12 July 2023 – Global scrap availability is expected to deteriorate significantly in the near term after more and more Asian steelmakers announced plans to increase scrap quotas. And in the United States, prices are rising for HRC, CRC and HDG.
Global scrap supply to tight due to higher scrap demand for steelmaking
The global availability of steel and stainless steel scrap is expected to decrease drastically in the coming years. According to our assumption, more and more Asian countries are now announcing that they will significantly increase the share of ferrous waste in steel production.
After China had already announced to increase the scrap rate, now South Korea and and other large steel-producing countries in Asia intend to follow suit. This is the steelmakers’ response to global efforts to reduce carbon dioxide emissions. South Korea can currently only cover 80% of its ferrous waste demand in its own country and is particularly dependent on the import of high-grade scrap.
Massive demand grow for in the coming years
The dimensions of Asia’s growing demand for ferrous and non-ferrous waste are gigantic, as the example of China shows. Just increasing the rate by 5 percentage points means that the country will need more than 8.3 million tonnes of stainless steel scrap per year by the end of 2025. An increase of about 2 million tonnes.
Clear advantages of scrap in the EAF
The benefits are obvious. The higher the proportion of scrap in the EAF, the lower the energy input – resulting in lower costs and lower CO2 emissions.
US steel prices continue to rise
US hot rolled coil (HRC) prices rose for the second week in a row, as lower spot prices evaporated and trading activity remained light in the last week after the 4th July holiday. Cold rolled coil (CRC) and hot-dipped galvanized (HDG) prices also continued to move higher.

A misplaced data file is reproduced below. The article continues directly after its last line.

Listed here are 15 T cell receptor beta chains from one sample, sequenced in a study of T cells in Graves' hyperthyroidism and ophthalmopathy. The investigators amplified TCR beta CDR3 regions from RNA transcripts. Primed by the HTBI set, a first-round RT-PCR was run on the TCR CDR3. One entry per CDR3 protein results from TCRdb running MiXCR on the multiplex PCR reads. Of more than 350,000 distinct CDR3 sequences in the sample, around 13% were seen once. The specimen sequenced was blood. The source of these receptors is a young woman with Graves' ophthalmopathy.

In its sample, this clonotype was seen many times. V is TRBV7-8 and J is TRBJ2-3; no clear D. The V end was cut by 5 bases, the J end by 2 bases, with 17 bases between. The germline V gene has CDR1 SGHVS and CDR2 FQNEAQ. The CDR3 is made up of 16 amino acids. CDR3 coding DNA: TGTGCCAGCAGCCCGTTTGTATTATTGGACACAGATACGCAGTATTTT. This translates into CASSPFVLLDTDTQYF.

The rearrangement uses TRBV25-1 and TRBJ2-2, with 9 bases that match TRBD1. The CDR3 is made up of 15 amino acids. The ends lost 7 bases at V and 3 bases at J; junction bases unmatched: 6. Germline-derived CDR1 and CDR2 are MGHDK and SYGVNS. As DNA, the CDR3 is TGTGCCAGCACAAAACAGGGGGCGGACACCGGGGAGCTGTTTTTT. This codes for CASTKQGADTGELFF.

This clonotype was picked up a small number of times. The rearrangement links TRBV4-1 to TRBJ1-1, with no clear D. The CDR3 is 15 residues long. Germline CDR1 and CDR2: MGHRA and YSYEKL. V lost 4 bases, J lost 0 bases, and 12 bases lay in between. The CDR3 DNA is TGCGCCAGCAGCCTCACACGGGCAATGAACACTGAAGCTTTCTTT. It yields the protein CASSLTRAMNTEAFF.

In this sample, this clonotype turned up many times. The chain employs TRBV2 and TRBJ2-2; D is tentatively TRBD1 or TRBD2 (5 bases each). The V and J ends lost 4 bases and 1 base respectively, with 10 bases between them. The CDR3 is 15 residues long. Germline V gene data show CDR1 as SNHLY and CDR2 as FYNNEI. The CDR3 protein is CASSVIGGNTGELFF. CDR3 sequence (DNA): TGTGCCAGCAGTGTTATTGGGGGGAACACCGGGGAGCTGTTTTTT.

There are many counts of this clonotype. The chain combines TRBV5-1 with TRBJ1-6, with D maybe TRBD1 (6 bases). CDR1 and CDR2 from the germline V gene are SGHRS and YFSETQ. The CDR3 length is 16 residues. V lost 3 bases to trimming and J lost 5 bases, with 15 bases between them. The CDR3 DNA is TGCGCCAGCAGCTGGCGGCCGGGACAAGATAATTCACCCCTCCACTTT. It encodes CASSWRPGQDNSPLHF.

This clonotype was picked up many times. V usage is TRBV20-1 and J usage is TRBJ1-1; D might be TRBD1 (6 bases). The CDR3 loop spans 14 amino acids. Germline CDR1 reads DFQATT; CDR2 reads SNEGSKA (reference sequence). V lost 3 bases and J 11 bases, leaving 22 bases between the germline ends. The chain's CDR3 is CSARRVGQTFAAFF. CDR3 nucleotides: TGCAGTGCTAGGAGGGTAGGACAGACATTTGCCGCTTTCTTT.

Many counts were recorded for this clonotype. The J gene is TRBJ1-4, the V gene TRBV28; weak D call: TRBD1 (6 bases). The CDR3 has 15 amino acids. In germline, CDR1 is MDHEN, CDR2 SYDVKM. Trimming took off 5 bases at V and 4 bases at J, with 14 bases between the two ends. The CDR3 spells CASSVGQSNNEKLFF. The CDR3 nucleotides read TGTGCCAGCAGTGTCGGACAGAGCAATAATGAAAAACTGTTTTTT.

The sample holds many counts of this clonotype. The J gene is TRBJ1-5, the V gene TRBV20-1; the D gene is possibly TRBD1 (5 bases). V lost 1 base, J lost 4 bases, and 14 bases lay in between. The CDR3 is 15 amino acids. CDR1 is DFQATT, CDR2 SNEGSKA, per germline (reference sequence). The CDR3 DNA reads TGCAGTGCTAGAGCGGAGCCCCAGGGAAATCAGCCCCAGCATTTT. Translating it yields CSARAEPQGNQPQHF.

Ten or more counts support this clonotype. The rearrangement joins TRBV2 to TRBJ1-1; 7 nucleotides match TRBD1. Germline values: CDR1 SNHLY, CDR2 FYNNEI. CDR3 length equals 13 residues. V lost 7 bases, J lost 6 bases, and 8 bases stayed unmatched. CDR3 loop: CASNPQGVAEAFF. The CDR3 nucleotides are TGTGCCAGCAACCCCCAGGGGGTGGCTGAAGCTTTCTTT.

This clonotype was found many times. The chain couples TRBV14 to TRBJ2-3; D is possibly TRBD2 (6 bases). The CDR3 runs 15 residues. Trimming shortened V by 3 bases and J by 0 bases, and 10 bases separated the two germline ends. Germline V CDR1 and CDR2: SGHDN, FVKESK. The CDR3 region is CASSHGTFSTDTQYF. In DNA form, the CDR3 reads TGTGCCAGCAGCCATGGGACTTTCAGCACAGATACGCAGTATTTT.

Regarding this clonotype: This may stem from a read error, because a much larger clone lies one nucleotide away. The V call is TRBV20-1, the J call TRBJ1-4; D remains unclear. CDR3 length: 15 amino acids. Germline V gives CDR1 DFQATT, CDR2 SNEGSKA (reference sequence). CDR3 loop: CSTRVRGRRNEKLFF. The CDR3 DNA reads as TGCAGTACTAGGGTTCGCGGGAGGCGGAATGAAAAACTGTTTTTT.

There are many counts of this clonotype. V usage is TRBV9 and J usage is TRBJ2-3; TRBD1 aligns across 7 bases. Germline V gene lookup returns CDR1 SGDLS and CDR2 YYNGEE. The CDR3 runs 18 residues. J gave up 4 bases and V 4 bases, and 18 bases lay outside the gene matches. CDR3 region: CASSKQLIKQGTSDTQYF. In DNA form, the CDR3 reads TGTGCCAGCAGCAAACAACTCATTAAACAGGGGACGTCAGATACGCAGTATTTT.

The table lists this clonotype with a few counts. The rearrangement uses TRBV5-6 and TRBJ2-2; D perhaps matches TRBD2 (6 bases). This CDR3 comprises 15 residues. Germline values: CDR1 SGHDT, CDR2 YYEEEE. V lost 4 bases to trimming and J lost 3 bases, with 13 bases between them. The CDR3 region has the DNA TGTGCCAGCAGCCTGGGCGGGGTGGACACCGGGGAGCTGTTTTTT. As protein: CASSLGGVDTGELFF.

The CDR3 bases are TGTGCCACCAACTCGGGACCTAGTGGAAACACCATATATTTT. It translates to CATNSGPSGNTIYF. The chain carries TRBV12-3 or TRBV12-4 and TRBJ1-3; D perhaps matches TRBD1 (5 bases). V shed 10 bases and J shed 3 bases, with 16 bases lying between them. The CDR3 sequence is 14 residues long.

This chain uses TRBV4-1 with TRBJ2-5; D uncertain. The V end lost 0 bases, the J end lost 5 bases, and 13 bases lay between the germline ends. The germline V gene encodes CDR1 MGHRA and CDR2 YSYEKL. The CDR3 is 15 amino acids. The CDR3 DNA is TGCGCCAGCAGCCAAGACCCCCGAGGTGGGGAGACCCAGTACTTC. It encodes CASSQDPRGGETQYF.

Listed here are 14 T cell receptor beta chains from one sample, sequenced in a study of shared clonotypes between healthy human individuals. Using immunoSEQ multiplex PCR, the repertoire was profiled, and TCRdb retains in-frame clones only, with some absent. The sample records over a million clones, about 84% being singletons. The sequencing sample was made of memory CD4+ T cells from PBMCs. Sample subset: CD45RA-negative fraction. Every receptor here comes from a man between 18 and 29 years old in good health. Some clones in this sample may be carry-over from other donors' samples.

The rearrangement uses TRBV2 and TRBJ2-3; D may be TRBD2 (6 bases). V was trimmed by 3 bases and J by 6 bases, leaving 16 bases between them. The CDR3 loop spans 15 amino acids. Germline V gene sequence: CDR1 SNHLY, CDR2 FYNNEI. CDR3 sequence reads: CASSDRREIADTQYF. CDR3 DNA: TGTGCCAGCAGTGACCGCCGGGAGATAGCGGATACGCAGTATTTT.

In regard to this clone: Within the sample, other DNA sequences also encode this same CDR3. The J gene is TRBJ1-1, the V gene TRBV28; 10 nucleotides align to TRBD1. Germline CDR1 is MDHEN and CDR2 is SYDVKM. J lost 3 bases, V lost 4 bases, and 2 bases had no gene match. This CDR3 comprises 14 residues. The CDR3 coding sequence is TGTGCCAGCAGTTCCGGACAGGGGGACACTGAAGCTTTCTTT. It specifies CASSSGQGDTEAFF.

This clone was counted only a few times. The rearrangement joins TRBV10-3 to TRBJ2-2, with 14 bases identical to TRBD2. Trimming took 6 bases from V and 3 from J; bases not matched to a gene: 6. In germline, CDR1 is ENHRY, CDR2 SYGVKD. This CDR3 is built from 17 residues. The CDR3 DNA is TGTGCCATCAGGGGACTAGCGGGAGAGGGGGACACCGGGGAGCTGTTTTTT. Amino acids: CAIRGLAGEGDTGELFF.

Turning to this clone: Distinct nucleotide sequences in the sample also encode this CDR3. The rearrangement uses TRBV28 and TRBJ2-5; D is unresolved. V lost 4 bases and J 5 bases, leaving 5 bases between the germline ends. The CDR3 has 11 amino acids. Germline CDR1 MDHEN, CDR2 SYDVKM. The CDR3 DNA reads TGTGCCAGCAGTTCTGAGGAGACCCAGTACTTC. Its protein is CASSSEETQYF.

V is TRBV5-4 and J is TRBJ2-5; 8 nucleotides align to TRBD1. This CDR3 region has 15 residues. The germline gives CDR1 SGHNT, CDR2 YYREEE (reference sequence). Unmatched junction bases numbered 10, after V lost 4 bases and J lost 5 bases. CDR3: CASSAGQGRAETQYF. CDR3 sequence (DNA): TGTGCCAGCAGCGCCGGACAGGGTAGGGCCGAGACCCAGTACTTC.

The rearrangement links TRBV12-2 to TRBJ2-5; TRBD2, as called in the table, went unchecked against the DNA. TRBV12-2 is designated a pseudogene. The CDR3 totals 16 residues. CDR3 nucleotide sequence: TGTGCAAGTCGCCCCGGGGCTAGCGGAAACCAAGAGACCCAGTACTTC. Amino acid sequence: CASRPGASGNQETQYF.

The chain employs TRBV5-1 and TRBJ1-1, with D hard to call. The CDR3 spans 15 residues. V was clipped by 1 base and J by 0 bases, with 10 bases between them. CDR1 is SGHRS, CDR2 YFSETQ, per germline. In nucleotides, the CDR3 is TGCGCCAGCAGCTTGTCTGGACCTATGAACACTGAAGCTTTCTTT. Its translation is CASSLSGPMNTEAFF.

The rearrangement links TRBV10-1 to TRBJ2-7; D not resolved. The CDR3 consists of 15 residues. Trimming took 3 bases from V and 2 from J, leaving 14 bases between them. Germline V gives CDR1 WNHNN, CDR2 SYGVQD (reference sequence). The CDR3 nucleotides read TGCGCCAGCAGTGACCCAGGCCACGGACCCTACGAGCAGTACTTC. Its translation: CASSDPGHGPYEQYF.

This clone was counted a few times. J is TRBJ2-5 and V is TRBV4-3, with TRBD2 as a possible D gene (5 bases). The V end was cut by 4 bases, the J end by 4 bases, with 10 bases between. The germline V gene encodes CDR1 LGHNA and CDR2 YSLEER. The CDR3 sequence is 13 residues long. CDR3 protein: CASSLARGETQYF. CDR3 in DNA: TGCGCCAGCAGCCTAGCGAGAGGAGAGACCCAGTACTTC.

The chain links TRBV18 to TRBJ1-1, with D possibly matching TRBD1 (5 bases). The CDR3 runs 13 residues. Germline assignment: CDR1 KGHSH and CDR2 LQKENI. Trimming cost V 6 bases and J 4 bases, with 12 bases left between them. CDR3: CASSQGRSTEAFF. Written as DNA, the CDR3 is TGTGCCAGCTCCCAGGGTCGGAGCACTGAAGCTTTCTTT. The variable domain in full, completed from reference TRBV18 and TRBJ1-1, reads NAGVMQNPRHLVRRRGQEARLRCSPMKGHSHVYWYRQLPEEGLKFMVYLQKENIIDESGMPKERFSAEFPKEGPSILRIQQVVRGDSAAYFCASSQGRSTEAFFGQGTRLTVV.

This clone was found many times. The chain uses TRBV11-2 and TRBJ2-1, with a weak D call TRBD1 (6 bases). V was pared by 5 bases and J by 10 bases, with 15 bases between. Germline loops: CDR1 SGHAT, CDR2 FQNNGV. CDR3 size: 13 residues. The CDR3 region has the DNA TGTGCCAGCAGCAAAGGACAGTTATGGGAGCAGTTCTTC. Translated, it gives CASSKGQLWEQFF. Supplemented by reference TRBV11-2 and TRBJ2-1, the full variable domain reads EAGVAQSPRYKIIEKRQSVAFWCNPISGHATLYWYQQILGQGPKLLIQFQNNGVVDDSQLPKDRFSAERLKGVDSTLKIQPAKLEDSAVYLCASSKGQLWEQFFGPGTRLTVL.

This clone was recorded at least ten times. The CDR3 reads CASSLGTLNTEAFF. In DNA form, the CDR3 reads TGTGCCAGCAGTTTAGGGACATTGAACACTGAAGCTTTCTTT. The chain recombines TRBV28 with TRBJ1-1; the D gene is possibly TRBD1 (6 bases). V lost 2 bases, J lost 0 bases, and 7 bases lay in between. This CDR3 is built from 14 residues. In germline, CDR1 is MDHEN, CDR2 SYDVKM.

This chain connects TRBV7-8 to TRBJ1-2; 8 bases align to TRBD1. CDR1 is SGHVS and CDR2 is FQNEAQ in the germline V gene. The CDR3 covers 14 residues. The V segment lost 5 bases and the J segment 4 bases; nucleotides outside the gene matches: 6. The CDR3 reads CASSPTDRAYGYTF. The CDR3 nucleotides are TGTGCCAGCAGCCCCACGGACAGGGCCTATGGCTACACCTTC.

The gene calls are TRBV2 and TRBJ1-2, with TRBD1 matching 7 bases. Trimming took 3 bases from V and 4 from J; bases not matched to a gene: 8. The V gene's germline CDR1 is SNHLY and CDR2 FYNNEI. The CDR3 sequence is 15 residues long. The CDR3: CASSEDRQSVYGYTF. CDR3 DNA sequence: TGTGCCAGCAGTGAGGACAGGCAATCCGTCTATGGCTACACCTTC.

Imports may play an increasing role in the coming months, with US Department of Commerce Licensing data showing a potential 2.3% y/y increase in HRC imported volumes in June.
There is an unexpected temporary shutdown for maintenance at one of the US hot rolling mills. The reported possible downtime can be up to four weeks.
US crude steel production in the week ending 8 July is down on a w-o-w and y-o-y basis. According to AISI, US crude steel production fell 1.7% week-on-week and slightly by 0.6% year-on-year. On 8 July, adjusted U.S. crude steel production is down 2.8% y/y. As regards capacity utilisation, it stood at 75.8%, having fallen by 4.2% year-on-year. This should support the price uptrend further.
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Disclaimer: Many things here represent our opinion. Others are information from the Internet. We can therefore never claim to be correct or complete. And never base a business decision solely on the news you receive from us.